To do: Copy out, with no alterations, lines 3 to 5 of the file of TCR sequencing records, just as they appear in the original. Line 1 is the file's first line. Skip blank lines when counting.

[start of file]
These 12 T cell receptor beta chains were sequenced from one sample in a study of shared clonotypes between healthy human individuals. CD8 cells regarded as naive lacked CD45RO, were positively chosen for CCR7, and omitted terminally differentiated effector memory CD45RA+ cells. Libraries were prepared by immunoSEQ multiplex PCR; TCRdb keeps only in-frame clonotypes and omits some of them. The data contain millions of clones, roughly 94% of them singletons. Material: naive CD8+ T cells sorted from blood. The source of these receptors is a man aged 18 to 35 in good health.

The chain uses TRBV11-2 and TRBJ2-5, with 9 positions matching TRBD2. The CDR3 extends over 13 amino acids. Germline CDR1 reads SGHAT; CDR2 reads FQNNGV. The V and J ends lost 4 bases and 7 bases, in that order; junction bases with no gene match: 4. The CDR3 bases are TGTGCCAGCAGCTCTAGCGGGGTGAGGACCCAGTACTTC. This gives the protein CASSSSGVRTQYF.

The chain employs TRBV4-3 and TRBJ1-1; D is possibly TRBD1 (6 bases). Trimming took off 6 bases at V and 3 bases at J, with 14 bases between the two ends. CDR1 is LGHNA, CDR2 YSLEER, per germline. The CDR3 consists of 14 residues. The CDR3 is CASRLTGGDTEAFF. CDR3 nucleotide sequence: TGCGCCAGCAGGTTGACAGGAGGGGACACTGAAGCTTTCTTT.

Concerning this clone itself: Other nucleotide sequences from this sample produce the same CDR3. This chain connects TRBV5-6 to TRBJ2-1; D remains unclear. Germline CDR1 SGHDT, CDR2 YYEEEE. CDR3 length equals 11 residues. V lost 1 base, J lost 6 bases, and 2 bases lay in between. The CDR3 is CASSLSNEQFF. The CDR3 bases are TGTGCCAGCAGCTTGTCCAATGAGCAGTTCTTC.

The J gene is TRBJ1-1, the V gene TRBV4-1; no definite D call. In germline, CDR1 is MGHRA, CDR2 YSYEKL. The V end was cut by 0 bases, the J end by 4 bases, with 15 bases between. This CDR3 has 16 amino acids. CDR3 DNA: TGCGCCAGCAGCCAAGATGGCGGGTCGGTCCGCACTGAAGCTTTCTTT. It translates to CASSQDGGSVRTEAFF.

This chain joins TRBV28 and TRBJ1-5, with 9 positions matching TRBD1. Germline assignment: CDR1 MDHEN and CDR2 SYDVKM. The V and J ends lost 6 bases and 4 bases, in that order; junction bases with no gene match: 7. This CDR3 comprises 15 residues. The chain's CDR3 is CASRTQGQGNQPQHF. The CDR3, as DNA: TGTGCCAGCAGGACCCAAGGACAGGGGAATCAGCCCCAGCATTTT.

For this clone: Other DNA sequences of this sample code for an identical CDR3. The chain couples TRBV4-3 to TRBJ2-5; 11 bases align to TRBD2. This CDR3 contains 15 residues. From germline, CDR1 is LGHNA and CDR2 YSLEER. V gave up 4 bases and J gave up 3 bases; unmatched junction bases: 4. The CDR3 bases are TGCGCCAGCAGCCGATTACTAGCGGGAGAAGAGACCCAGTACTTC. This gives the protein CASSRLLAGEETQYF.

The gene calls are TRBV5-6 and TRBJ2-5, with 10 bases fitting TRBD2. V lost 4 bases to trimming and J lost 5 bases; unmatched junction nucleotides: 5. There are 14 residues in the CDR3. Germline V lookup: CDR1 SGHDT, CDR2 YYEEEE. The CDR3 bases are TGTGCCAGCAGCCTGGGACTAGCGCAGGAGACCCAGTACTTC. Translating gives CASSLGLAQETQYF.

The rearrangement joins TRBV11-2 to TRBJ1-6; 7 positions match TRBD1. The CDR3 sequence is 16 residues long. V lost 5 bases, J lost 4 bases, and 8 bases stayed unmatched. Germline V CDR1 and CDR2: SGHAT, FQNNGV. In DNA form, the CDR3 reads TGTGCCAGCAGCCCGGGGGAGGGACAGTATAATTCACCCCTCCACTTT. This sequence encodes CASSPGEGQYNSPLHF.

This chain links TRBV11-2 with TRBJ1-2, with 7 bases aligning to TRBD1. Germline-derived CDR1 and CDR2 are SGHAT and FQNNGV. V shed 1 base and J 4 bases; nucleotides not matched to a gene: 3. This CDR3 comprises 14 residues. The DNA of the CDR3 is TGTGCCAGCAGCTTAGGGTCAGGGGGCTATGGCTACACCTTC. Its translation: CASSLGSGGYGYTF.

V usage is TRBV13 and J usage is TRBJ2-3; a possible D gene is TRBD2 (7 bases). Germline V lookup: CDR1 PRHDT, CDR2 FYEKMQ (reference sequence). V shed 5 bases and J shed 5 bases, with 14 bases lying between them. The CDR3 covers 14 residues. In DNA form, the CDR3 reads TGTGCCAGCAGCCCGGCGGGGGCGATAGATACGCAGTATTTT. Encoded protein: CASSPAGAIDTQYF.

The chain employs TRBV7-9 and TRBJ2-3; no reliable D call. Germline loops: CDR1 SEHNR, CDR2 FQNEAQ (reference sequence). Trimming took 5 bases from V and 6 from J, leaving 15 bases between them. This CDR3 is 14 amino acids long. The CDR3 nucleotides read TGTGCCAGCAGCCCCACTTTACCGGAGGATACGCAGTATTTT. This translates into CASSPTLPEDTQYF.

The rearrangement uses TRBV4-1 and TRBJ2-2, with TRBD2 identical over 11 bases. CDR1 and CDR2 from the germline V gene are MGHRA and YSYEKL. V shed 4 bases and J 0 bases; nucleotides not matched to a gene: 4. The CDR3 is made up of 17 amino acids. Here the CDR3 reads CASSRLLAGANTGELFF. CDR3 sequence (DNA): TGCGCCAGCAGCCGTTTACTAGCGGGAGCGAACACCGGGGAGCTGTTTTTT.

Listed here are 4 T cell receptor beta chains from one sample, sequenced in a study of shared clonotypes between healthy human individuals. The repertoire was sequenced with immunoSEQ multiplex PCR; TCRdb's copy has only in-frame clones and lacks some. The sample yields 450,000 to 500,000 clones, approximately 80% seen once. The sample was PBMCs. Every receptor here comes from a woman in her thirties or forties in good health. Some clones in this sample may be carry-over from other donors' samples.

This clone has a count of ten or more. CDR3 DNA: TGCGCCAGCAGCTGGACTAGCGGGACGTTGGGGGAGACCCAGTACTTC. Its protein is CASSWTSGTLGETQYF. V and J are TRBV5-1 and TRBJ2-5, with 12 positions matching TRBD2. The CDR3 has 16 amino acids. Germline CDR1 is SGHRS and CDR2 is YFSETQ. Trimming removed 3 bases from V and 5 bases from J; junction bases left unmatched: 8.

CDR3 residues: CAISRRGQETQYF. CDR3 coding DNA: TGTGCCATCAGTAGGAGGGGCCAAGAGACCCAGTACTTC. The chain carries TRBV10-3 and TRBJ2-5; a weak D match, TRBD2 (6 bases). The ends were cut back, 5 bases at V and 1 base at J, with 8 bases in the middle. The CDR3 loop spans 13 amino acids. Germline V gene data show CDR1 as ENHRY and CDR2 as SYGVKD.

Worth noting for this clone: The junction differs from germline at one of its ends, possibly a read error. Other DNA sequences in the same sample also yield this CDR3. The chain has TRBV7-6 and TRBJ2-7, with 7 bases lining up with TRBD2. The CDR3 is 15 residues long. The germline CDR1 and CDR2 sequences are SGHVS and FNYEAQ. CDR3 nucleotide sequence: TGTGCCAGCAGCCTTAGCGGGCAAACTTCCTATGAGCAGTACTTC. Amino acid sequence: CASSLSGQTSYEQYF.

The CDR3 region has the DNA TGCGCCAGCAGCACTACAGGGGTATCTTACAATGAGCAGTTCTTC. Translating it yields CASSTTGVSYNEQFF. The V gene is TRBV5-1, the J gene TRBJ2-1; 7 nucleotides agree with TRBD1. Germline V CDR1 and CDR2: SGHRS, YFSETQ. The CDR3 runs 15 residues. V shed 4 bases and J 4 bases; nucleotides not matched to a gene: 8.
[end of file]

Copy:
The chain employs TRBV4-3 and TRBJ1-1; D is possibly TRBD1 (6 bases). Trimming took off 6 bases at V and 3 bases at J, with 14 bases between the two ends. CDR1 is LGHNA, CDR2 YSLEER, per germline. The CDR3 consists of 14 residues. The CDR3 is CASRLTGGDTEAFF. CDR3 nucleotide sequence: TGCGCCAGCAGGTTGACAGGAGGGGACACTGAAGCTTTCTTT.

Concerning this clone itself: Other nucleotide sequences from this sample produce the same CDR3. This chain connects TRBV5-6 to TRBJ2-1; D remains unclear. Germline CDR1 SGHDT, CDR2 YYEEEE. CDR3 length equals 11 residues. V lost 1 base, J lost 6 bases, and 2 bases lay in between. The CDR3 is CASSLSNEQFF. The CDR3 bases are TGTGCCAGCAGCTTGTCCAATGAGCAGTTCTTC.

The J gene is TRBJ1-1, the V gene TRBV4-1; no definite D call. In germline, CDR1 is MGHRA, CDR2 YSYEKL. The V end was cut by 0 bases, the J end by 4 bases, with 15 bases between. This CDR3 has 16 amino acids. CDR3 DNA: TGCGCCAGCAGCCAAGATGGCGGGTCGGTCCGCACTGAAGCTTTCTTT. It translates to CASSQDGGSVRTEAFF.